The Chicago NATO Summit: Can We All Get Along?

This past weekend, my husband and I celebrated our wedding anniversary in downtown Chicago.  It’s a favorite getaway place for us, but this weekend, the tone of the city was very different.

If we had been in tune with the political news, we would have realized that the reason we enjoyed such light traffic traveling into the city was because the North Atlantic Treaty Organization (NATO) was having an important summit in Chicago, and many downtown businesses were closed, fearing that demonstrators opposed to NATO would turn violent.

We finally noticed that something was askew when we saw Secret Service agents roaming through our hotel, eventually greeting us with a metal-detecting wand and a search of my purse each time we exited the elevator to our floor.  Security, in the form of security guards and police officers, was overwhelming.  As I walked down Michigan Avenue, police and roadblocks were everywhere, preparing just in case any peaceful demonstration ended up ugly.

If fear had a smell to it, Chicago would have reeked of fear this past weekend.  Although the extra security should have made me feel safer, it actually made me more ill at ease and fearful.  Then I had a moment of clarity in front of the Disney store.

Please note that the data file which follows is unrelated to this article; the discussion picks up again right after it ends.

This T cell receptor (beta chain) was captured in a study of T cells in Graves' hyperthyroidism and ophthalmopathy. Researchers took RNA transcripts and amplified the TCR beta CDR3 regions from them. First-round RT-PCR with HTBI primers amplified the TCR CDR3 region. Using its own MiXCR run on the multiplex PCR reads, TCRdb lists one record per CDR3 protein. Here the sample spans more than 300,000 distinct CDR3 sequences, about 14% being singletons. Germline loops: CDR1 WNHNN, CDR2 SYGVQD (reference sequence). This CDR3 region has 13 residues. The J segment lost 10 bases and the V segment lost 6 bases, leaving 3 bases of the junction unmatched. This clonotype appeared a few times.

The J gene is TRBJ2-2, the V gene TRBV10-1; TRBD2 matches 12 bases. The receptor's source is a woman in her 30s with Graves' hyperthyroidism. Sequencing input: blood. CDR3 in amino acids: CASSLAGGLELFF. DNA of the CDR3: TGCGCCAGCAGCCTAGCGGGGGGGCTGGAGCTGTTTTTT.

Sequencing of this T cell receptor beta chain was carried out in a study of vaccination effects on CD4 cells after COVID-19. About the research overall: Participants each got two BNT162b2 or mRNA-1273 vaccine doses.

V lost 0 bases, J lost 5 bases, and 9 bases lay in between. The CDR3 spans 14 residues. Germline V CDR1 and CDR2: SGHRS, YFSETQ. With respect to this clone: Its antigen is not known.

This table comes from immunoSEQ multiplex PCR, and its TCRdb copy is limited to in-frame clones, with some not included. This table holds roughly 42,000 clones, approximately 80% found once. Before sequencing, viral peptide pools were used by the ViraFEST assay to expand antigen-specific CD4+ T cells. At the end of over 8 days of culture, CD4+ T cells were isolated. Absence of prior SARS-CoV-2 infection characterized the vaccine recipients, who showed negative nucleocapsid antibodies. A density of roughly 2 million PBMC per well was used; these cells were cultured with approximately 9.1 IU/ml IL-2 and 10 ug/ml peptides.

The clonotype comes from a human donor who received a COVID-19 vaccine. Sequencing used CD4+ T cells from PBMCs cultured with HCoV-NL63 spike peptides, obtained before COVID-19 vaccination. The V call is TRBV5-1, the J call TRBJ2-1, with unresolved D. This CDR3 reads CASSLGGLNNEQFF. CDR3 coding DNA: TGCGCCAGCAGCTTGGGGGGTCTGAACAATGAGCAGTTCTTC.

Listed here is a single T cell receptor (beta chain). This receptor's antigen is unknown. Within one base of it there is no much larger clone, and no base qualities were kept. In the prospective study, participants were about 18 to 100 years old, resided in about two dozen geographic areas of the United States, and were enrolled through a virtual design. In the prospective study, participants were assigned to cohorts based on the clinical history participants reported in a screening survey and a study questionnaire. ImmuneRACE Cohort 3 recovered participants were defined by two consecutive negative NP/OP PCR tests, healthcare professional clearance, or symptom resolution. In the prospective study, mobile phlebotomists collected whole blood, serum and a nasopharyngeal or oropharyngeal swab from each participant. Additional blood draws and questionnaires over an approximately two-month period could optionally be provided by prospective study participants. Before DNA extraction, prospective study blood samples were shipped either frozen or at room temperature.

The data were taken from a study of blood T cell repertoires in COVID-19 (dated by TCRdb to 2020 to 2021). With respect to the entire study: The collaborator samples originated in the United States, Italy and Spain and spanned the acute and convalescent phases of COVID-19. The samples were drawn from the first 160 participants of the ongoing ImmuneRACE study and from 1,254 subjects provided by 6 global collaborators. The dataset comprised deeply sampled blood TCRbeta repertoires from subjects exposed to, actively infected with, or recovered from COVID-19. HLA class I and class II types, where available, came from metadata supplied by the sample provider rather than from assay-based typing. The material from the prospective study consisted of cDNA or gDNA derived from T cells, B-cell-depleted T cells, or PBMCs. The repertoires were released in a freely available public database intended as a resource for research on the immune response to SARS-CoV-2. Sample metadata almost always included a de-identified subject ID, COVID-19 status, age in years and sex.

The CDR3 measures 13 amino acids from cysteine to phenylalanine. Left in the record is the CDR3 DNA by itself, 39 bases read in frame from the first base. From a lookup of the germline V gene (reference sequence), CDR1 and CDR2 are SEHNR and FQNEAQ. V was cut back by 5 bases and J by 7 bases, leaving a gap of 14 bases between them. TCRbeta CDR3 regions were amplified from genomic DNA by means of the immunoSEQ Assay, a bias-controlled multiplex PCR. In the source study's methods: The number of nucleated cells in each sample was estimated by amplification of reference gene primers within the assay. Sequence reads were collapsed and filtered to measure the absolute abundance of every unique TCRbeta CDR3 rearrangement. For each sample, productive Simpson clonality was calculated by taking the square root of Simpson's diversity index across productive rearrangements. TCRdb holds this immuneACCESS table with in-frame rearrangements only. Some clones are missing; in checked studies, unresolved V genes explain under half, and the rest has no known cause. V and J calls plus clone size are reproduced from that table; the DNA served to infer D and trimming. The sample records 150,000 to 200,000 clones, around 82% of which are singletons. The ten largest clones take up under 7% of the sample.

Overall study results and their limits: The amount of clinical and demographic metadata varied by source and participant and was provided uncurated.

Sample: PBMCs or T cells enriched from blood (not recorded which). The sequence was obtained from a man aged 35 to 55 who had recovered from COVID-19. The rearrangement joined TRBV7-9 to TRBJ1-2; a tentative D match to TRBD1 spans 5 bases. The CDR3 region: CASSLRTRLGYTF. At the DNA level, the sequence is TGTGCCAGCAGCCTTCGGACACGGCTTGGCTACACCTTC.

Words of wisdom from Walt (Disney, that is).  Engraved on the wall just outside the doors of the Michigan Avenue Disney store are these words:  “The things that we have in common far outnumber and outweigh those that divide us.”  Whether we know it or not, every human being is connected.  In moments of frustration and misunderstanding, it is easy to focus on the issues that divide us, but the reality is that we are all special creations of the Triune God, equipped with abilities and skills and talents that are needed in our world now.

The show of force in Chicago this past weekend reminded me of the Los Angeles riots of April 1992, sparked by the beating of Rodney King.  King’s famous quote “…Can we all get along?” offers wisdom similar to the Walt Disney quote.  When we dwell on negative issues, we bathe ourselves in negativity and fear, and while we think we are working for our own good, unfortunately, fear never brings about “good.”  By trying to “get along” and seeing others as our brothers and sisters, we recognize that there is an equal potential for good or evil in every one of us.  This potential for both good and evil is another commonality we share, and it demands a sincere compassion for others.

Author Mark Nepo offers an interesting perspective on what true compassion requires:

Compassion is a deeper thing that waits beyond the tension of choosing sides.  Compassion, in practice, does not require us to give up the truth of what we feel or the truth of our reality.  Nor does it allow us to minimize the humanity of those who hurt us.  Rather, we are asked to know ourselves enough that we can stay open to the truth of others, even when their truth or their inability to live up to their truth has hurt us (The Book of Awakening 129).